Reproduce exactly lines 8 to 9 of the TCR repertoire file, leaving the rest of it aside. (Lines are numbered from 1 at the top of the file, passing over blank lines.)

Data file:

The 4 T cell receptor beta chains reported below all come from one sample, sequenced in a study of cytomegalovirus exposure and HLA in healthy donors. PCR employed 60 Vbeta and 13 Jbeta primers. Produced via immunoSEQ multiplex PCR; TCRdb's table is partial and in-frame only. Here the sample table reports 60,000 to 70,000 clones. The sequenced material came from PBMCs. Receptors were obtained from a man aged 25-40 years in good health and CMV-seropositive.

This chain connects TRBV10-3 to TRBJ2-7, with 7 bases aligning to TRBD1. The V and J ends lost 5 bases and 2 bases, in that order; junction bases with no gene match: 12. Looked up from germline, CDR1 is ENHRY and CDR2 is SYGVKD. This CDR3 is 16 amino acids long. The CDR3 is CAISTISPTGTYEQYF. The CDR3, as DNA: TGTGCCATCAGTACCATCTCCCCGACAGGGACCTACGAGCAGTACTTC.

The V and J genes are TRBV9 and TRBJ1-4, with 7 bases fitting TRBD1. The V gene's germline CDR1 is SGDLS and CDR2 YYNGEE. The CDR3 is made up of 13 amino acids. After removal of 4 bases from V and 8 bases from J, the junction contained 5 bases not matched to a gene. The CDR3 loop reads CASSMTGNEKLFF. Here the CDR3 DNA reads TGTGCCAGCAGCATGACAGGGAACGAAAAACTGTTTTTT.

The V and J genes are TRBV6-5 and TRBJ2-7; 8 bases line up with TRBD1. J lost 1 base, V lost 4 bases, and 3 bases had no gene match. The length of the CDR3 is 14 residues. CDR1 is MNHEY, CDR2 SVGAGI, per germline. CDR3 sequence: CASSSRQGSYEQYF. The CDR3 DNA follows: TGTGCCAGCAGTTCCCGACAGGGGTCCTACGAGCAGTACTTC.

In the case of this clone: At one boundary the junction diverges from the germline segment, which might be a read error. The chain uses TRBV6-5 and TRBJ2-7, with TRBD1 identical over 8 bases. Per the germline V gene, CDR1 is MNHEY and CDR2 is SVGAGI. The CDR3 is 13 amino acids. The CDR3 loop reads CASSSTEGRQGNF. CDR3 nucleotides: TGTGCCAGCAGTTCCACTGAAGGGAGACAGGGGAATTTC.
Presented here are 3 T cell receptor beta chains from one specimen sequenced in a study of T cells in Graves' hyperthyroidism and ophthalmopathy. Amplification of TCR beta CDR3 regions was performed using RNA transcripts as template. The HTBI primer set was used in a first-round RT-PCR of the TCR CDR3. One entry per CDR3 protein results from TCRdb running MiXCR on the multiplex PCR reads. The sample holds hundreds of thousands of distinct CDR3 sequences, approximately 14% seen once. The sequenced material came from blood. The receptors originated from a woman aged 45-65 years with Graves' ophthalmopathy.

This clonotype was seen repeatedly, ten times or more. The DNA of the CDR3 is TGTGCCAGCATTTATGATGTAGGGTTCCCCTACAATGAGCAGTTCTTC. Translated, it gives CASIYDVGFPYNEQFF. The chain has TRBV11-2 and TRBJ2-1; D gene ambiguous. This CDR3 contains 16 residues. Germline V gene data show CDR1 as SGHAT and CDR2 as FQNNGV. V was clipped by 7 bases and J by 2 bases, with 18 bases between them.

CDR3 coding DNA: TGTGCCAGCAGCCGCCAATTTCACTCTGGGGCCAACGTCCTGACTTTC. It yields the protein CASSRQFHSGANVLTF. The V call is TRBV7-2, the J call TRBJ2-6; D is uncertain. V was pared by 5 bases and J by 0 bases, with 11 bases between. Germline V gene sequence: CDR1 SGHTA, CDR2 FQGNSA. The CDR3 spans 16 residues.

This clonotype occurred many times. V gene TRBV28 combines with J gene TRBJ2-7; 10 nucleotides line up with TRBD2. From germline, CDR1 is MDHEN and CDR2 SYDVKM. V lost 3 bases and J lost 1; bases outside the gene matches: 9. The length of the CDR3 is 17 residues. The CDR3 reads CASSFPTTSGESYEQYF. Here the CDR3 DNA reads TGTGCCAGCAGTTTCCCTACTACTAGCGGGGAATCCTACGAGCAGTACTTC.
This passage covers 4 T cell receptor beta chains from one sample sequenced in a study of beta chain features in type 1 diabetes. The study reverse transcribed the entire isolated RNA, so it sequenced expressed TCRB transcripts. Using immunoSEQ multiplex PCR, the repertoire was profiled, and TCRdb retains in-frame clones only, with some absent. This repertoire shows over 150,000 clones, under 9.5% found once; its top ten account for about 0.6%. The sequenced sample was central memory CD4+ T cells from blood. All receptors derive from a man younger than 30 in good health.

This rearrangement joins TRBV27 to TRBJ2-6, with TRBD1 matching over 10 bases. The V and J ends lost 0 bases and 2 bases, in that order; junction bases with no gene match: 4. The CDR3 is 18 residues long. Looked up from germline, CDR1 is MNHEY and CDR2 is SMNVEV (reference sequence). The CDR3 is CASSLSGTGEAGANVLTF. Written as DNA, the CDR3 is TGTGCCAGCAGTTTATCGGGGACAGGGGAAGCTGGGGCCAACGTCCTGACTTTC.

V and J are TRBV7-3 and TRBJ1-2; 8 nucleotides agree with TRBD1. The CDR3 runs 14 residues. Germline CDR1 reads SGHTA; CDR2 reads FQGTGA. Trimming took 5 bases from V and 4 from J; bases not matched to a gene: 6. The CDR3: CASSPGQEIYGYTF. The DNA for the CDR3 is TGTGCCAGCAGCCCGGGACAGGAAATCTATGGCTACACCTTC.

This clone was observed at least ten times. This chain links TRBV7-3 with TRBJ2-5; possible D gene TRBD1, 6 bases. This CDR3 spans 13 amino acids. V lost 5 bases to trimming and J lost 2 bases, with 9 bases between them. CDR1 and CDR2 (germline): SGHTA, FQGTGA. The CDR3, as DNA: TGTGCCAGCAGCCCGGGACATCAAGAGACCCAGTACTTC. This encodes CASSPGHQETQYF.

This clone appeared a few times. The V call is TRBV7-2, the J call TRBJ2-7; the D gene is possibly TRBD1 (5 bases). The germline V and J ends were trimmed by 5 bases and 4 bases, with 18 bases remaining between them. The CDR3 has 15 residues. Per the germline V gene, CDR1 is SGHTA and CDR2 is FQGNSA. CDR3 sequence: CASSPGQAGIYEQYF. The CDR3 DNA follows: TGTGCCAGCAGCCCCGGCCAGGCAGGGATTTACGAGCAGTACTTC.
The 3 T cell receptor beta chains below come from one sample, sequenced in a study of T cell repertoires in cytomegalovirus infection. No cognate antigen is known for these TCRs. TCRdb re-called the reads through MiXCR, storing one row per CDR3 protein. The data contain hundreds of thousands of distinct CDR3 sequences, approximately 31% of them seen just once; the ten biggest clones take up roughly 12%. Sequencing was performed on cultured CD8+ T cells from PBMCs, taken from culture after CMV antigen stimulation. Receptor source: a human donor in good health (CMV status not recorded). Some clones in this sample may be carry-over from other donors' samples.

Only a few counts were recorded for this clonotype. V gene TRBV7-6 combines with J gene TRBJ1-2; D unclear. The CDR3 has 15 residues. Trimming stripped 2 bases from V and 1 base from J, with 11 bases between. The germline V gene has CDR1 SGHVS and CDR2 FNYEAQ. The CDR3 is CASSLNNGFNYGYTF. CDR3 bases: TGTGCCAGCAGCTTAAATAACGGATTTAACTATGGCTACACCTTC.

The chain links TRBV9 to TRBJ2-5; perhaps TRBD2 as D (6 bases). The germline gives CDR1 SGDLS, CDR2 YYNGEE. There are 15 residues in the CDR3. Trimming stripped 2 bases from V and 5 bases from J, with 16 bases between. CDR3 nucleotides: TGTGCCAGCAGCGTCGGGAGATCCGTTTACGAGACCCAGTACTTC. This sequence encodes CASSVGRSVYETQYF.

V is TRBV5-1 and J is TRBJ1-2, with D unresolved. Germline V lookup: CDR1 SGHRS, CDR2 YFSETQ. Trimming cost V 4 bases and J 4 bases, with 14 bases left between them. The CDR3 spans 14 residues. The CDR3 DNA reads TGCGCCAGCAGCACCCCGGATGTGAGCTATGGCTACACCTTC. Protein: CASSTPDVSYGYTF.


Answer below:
CDR3 coding DNA: TGTGCCAGCAGCCGCCAATTTCACTCTGGGGCCAACGTCCTGACTTTC. It yields the protein CASSRQFHSGANVLTF. The V call is TRBV7-2, the J call TRBJ2-6; D is uncertain. V was pared by 5 bases and J by 0 bases, with 11 bases between. Germline V gene sequence: CDR1 SGHTA, CDR2 FQGNSA. The CDR3 spans 16 residues.

This clonotype occurred many times. V gene TRBV28 combines with J gene TRBJ2-7; 10 nucleotides line up with TRBD2. From germline, CDR1 is MDHEN and CDR2 SYDVKM. V lost 3 bases and J lost 1; bases outside the gene matches: 9. The length of the CDR3 is 17 residues. The CDR3 reads CASSFPTTSGESYEQYF. Here the CDR3 DNA reads TGTGCCAGCAGTTTCCCTACTACTAGCGGGGAATCCTACGAGCAGTACTTC.